Current Situation

Analyzing the Current Situation

What do we need to do or change?

As alluded to in the Why Do We Need Research section, Alaska has a well educated older population, a population of elementary and secondary students performing at or above national averages, and a large percentage of youth who either drop out in high school or make a decision to not pursue higher education. Alaska ranks 42nd in the nation in the percentage of ninth graders who graduate from high school, and 50th in terms of the number of ninth graders who complete a bachelor’s degree within ten years[1] of their high school graduation.

Such statistics do not bode well for these students’ future employability. While Alaska’s total unemployment rates are below the national average, we have one of the highest rates in the nation for 16 to 19-year olds not in school and not working. The Alaska Department of Labor and Workforce Development (DOLWD) projects that for those jobs with the brightest growth prospects and greatest number of openings over the next ten years that pay above median wages, over one-half will require at least an associate’s degree, and one-third will require a bachelor’s degree or greater.

In an increasingly global marketplace spawning increased competition for jobs and wealth, the United States has seen its public education systems move from the top of the list of the industrialized countries to fighting to stay above average (See Highlights From TIMSS 2007: Mathematics and Science Achievement of U.S. Fourth- and Eighth-Grade Students in an International Context report). Students’ standardized test scores in science and math have stayed consistent or even improved in recent years.  However, the scores of students in other nations continue to improve at an even faster pace, enhancing those nations’ competitive advantages and increasingly transferring jobs, and the wealth they create, away from the United States.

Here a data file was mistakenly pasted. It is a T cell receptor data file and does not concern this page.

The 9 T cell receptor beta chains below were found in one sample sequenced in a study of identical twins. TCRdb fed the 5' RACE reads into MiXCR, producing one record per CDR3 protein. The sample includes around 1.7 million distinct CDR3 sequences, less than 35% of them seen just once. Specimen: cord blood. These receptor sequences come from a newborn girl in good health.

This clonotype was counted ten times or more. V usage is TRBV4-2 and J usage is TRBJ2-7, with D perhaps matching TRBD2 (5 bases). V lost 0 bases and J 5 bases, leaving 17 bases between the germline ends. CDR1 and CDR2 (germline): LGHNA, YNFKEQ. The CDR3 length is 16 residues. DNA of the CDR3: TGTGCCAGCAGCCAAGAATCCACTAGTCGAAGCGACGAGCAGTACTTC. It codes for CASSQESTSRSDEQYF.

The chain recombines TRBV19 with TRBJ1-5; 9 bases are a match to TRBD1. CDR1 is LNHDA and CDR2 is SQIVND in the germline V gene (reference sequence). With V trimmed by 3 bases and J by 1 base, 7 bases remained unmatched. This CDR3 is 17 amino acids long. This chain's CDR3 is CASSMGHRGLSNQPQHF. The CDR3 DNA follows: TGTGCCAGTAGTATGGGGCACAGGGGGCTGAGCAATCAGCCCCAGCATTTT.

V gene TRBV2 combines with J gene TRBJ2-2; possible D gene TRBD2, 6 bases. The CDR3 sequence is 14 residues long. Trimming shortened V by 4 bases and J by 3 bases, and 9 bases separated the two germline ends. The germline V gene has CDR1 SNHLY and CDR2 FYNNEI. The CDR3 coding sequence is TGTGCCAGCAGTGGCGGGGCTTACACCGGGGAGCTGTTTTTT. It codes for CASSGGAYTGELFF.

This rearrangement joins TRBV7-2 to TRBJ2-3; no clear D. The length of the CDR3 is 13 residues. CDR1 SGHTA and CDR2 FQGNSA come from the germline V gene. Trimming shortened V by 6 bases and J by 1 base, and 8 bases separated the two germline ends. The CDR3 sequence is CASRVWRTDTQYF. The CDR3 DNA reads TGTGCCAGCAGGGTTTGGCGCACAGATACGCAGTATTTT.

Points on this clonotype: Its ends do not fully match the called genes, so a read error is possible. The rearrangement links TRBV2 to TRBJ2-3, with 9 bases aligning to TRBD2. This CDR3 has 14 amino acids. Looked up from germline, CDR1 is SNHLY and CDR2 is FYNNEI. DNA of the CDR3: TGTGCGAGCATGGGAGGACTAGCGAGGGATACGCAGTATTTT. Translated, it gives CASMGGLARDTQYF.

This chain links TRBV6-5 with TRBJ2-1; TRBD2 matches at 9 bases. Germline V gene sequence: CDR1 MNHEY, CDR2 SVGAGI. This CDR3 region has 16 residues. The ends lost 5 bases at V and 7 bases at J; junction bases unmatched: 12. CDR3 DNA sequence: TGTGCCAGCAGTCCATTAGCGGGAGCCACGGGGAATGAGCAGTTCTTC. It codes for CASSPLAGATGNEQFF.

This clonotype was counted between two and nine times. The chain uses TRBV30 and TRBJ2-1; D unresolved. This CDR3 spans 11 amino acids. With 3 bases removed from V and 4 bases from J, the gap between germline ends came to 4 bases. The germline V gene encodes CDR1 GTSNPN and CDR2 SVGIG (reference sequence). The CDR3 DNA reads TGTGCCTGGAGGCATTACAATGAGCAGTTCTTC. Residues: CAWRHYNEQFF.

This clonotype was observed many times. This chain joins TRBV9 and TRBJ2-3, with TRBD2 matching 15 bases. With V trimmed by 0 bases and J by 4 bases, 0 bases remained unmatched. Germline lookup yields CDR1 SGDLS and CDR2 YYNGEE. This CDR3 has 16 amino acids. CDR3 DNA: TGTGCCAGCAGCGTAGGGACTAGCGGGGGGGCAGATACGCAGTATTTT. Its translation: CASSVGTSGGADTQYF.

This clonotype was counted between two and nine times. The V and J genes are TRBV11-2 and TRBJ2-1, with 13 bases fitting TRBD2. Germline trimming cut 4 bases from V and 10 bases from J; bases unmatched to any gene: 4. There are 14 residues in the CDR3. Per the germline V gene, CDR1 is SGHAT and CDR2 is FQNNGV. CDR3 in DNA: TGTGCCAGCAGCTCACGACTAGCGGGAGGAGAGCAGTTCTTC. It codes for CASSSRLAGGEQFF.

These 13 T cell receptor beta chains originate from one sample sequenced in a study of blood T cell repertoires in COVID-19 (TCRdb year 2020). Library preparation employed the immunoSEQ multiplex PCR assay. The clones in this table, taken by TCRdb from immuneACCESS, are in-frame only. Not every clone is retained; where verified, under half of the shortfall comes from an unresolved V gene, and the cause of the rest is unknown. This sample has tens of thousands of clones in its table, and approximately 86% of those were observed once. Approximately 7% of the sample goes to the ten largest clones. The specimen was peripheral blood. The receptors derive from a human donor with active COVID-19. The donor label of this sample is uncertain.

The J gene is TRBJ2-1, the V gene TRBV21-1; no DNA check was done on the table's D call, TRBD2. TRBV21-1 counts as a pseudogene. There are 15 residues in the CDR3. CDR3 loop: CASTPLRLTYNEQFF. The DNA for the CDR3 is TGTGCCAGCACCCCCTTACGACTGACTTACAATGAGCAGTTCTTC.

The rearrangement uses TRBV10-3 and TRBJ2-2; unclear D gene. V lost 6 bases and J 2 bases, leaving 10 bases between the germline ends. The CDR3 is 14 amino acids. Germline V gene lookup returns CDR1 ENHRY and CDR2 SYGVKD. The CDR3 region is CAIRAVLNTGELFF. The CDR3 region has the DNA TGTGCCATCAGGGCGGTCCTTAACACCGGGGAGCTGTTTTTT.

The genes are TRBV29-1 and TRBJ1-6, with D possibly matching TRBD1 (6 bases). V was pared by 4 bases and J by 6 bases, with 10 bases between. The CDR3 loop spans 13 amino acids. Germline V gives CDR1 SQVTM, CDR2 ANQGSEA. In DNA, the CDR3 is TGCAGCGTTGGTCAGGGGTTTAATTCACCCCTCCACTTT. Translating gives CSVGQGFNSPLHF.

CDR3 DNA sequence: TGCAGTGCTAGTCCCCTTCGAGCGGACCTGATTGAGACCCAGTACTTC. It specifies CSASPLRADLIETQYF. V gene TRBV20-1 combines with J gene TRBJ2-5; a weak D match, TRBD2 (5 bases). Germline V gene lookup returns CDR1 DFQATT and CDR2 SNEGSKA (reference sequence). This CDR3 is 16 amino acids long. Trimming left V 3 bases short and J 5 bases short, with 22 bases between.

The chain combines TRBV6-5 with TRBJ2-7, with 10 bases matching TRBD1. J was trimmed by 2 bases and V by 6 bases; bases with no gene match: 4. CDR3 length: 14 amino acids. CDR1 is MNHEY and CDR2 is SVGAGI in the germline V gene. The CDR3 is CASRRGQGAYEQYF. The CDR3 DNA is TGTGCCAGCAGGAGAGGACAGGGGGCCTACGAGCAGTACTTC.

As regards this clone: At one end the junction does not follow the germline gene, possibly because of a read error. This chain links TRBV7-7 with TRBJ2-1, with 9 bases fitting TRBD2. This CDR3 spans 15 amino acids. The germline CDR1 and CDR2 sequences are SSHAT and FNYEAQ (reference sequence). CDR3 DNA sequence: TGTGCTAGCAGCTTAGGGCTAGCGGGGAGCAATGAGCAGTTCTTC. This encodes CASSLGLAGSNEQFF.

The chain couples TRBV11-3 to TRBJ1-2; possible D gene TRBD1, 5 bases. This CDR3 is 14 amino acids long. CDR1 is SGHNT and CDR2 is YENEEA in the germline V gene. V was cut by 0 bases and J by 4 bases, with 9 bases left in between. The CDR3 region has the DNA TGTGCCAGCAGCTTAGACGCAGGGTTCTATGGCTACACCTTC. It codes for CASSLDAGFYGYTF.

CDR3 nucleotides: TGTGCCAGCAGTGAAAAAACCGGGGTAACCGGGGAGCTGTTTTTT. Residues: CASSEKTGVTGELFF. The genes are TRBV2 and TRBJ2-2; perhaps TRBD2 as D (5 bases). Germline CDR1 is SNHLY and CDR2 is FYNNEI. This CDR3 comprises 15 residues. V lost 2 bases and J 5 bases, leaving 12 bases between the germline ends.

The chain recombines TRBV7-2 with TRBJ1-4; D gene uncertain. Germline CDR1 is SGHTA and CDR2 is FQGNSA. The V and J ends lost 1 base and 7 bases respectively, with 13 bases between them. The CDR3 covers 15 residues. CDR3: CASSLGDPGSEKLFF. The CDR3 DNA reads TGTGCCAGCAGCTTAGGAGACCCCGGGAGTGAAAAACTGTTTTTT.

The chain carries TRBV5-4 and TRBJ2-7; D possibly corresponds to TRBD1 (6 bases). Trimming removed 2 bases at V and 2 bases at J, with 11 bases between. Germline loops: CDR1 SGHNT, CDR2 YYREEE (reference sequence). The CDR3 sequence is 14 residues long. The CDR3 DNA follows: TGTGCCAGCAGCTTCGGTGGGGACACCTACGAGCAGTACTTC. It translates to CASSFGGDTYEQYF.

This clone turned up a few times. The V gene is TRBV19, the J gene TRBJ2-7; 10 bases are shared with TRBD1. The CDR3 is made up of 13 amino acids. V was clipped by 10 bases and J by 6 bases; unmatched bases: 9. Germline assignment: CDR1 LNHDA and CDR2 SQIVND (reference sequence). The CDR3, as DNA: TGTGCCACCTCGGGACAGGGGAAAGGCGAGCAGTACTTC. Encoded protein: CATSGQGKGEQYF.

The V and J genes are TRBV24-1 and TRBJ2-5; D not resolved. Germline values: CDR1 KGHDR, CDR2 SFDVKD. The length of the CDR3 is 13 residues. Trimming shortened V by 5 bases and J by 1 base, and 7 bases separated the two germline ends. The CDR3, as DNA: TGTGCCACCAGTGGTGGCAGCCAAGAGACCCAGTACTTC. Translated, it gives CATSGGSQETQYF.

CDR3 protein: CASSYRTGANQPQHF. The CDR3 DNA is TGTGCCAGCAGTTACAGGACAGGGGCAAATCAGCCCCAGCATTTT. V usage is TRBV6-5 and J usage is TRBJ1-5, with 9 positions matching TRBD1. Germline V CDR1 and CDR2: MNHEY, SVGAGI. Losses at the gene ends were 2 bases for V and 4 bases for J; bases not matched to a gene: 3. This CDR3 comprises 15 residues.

For Alaska, these findings are even more disturbing.  While Alaska students often score near the national average in elementary and secondary standardized tests (See Alaska and NAEP: The Performance of Alaska Students on the 2007 National Assessment of Educational Progress report), Alaska has one of the highest rates of students dropping out before earning their high school diploma (See High School Dropout and Completion Rates in the United States: 2007 report) and the lowest rate of students attending college directly from high school (See info from the NCHEMS Information Center).  While these patterns are disturbing, they are neither unavoidable nor irreversible.  However, changing them will require concerted efforts by all stakeholders in Alaska's educational system.

To identify the areas of most concern to educational stakeholders, ACPE conducted a survey in late 2010, asking respondents to identify their most pressing unanswered questions.  These results should help guide future research efforts and, ideally, provide insights into the changes required to reverse the patterns noted above.